Life is About Sharing the Happiness and Kindness; 10 Minutes with Sam J. Calhoub
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“Whenever you face a conflict, there’s always someone that can
hold your back and that can be here to help you.”
These words above did extremely touch my heart. They give
strength and a deep meaning for the youth. It also describes that
living in this world is about sharing the kindness and happiness.
These words were told by Sam J. Calhoub, a Lebanese social
worker, activist, writer, artist and songwriter. He has been
described as the LGBT rescuer by Al-Balad newspaper and he’s the
current ambassador of the Lebanese Student Union of Social Action
(ULEAS) at the Saint Joseph University of Beirut and a member of
"War Child Holland" and UNICEF, working as a psychosocial
animator at the UNHCR, in response to the Syrian crisis.
After visiting the website http://www.samjchalhoub.com/#!about-sam/c1zbp and watching his activity on Twitter https://twitter.com/samchalhoub, I was very interested in knowing about his job as a social worker the reasons for choosing such a career. I was really glad to have the opportunity to interview him. Here's our conversation about his work and his feelings on running the job with War Child Holland and UNICEF.
Based on your website, there are so many things that you do and you’ve achieved. But, what exactly your dream when you were a child?
I've always dreamed of achieving any form of success, especially 'cause I've never had good grades at school.
Is being a social worker and activist your passion? Or actually, there's something else behind your desire to do your job? Like (sorry, let me say) a bad experience in your life or anything?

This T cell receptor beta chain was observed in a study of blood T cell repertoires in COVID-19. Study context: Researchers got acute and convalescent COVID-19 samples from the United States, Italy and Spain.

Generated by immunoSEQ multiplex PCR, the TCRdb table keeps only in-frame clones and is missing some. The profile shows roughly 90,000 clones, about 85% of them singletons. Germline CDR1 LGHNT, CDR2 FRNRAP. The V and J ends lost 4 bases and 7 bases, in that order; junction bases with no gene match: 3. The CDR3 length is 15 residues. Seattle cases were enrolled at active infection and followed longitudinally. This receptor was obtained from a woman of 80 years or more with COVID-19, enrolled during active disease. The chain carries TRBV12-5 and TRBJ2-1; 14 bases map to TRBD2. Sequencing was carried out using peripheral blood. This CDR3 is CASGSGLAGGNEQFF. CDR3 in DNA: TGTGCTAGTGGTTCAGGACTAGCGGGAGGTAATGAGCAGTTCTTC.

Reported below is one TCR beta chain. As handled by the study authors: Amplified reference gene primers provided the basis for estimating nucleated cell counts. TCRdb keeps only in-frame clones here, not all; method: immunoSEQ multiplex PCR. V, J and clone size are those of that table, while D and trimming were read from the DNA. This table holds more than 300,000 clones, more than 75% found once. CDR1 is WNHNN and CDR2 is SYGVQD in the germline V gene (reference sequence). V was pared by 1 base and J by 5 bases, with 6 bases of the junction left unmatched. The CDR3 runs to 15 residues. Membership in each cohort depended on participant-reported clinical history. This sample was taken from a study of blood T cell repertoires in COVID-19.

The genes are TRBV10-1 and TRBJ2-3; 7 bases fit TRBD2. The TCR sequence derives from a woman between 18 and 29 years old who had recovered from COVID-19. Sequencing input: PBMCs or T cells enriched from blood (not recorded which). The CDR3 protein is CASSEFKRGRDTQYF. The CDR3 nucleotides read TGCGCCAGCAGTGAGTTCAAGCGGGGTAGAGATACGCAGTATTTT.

Well actually I’ve always wished to become humanitarian person, and especially psychosocial animator. There’s a difference between being a social worker and psychosocial animator. Social worker works more with parents of the children and their entourage and a psychosocial animator works with large groups with specific needs. And the reasons for me to become a humanitarian person are maybe because I used to have some problems at school, with my family and my entourage.
Something that makes me really interested in your work is your tweets about the Children of Syria. And I’m going focus on them. So, you’re working in Syria right now?
No, I’m working in Lebanon, the border and neighbor country of Syria. When Syrians choose to leave Syria, they can either come to Lebanon, Jordan, Turkey or Iraq. It depends on their localization in the country, if it’s from the North, South or East. I’m working in the Lebanese fields, and currently located in the UNHCR building where there are lots of families who come to register themselves as refugees on daily basis. During the registration time, they have to wait around two to three hours to have their interviews. So War Child Holland and the UNICEF took advantage of the waiting time. We now have safe space, located in the waiting area and the children have all access to come inside and benefit from the psychosocial support, provided by War Child Holland and UNICEF, including vaccination programs.
Do you do all kinds of social work? Or is there any specific division; such as a teacher, mentor, health worker and so on?
Not really, I’ve always been interested in theater, everything around animation. In my job, I have to be the tutor and I have to spread the experience I have in theater, drama, group discussions and everything that makes them express themselves. So that’s what I’ve been doing since three years, and recently with War Child Holland.
The impact of war on children is: insecurity, fear, and lacking trust, especially if the person is a "new person”. How do you do to approach them?
We have many children who are worried to meet the new people. But fortunately, our safe space in Beirut is very child friendly. It is all well decorated to become friendly with children and to attract them. Our duty time begins at 8:00AM can see the children awaiting for us starting 7:00AM. So there’s a small time for children to wait outside the space, exited to come in, to find what’s happening in there. When the doors are open, they get in, we get to meet each other in a very friendly way, and when they start feeling more familiar with us, we introduce ourselves as animators or social workers, letting them learn about the psychosocial support we can provide them with, so they can benefit from a whole day with us.